Release Date: October 13th, 2015
Synopsis: Wendy Darling has a perfectly agreeable life with her parents and brothers in wealthy London, as well as a budding romance with Booth, the neighborhood bookseller’s son. But while their parents are at a ball, the charmingly beautiful Peter Pan comes to the Darling children’s nursery and–dazzled by this flying boy with God-like powers–they follow him out the window and straight on to morning, to Neverland, an intoxicating island of feral freedom.
As time passes in Neverland, Wendy realizes this Lost Boy’s paradise of turquoise seas, mermaids, and pirates holds terrible secrets rooted in blood and greed. As Peter’s grasp on her heart tightens, she struggles to remember where she came from–and begins to suspect that this island of dreams, and the boy who desires her–have the potential to transform into an everlasting nightmare.
I finished this book a few days ago but I’ve put off reviewing this because I’ve been waffling over how high a rating I should give it. After giving it much thought I decided on 3 stars mainly because the world-building is wonderful, and perfectly captures Neverland and all it’s magic, good and bad. Colleen Oakes also adds some interesting tweaks to the original story which makes it stand out from some of the other recent retellings of this childhood classic. That said however, I had some real issues with the characters which prevented me from truly enjoying the book.
Let’s start with Wendy. In this story she’s portrayed as a sixteen-year-old, the oldest in an upper-middle class family. Her father’s an accountant and amateur astronomer and her mother is a stereotypical socialite who flutters worryingly around everyone. Wendy is sweetly in love with Booth, a likable bookseller’s son who unfortunately is considered unsuitable due to his social and economic circumstances. Within the first few pages Wendy is already being forced to choose between her family and their wealth, or possible impoverishment and love. At this point she comes across as being rather shallow and vapid and spends a fair amount of time dithering over what she should do. That said, she does summon up the courage to plan on sneaking out to join Booth despite her father’s threats that he’ll send her away to a boarding school. Unfortunately that’s the night that Peter makes his appearance and her plan goes awry. Once she’s in Neverland, she develops into a heroine worth rooting for. At the same time she’s discovering that this magical island and Peter are not what they seem, she’s also discovering her own hidden strength. What I especially loved about her was her relationship with little Michael. She’s more of a mother to them him than their own, who is rather a ditz. Their relationship is so lovingly depicted it became my favorite part of the book.
Like in other recent retellings, Peter Pan does not come across well in this story. Handsome and oozing charm, you can understand why any teenage girl would be swooning over him. (By the way, in this tale he’s about Wendy’s age.) It doesn’t take long though for you to see he definitely has a dark side. The Lost Boys number over 200 and they’re all pretty much slavishly devoted to him. Equally so is Tinkerbell, despite the abysmal way he treats her. And therein lies the problem. Peter doesn’t care for anyone except for himself. His Lost Boys fight Hook and his pirates over things like alcohol, but they fight with real weapons which result in quite a few being killed. But no matter. It’s all just an adventure and game to Peter. By the end of the book it’s clear he’s a psychopath and a liar, and even worse likes to abuse women. His relationship with Wendy isn’t just dark, it’s creepy. He’s obsessively possessive, and in one scene he comes very close to raping her. Between this and a particular scene involving Tink, I was left feeling very uncomfortable.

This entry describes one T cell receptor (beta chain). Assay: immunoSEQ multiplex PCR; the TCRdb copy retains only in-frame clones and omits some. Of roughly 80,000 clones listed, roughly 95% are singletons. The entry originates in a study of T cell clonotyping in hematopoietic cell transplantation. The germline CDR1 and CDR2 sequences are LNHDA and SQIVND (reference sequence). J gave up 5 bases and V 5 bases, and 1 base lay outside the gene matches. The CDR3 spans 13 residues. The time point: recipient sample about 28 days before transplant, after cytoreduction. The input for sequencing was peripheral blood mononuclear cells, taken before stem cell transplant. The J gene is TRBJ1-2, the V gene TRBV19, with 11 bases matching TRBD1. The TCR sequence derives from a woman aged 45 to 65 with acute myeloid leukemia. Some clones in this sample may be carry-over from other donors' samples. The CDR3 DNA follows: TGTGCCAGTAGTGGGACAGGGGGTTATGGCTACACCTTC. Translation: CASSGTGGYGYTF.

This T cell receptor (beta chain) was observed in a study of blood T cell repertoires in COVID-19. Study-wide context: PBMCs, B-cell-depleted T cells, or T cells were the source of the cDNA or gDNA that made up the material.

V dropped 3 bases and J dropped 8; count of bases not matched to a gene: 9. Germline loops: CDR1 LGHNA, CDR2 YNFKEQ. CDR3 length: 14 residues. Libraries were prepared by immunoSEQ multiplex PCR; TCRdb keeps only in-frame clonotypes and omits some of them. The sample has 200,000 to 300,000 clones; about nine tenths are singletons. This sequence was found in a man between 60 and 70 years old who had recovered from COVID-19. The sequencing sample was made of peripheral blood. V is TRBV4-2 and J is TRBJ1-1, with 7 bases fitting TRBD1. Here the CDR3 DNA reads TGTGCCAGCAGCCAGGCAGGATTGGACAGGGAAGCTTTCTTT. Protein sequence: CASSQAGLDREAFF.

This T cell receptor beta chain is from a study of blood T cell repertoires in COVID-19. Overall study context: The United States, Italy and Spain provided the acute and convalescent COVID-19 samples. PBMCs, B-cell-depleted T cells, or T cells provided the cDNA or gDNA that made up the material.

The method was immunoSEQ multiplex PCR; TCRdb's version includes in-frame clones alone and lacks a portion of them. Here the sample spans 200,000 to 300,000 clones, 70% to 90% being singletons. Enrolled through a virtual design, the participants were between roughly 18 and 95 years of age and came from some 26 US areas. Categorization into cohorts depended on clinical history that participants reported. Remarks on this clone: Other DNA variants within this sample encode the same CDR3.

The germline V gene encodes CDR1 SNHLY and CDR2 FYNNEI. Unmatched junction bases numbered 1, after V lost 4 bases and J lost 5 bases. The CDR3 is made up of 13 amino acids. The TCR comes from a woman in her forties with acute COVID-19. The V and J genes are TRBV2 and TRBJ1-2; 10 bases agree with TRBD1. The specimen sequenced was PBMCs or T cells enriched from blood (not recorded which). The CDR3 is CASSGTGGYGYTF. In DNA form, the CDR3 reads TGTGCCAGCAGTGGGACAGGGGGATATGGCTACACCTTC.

Equally detestable is John who I’d guess is about fourteen. He’s jealous, bitter and angry and takes out his feelings constantly on Wendy. It’s never really explained why he’s like this though. While Wendy is close with their father, it’s John in his role as the oldest son who receives the most time with him. I have to admit his attitude drove me crazy throughout the entire book. He also bullies Michael, which didn’t exactly endear me to him either.
I found Tinkerbell to be a complicated character. When she’s first introduced she is one nasty piece of work. She’s insanely jealous of Wendy and does just about everything she can to get rid of her. But then she does something truly dreadful in order to keep Peter to herself. Surprisingly because of the repercussions of that one act, she actually becomes a much more sympathetic figure.
The one character who I completely fell in love with was Michael. He’s all wide-eyed innocence, and as adorable as only a five-year-old can be. The passages showing his and Wendy’s relationship were my favorites by far.
Everyone’s favorite pirate, Hook, doesn’t really make an appearance (except in flashbacks courtesy of Peter), until the end of the book. Thanks to that ending though I will probably read the next book, although I think I’ll borrow it from the library rather than purchasing it. While this first book in the Wendy Darling series has quite a few flaws regarding it’s mainly one- dimensional characters and some awkward dialogue, I do think that as a series it holds some promise. I’m hoping in the next book there’ll be much more about Hook, and that Wendy and Tink join forces against Peter. It would be nice to see the only two women featured, throw off their figurative shackles and team up to fight.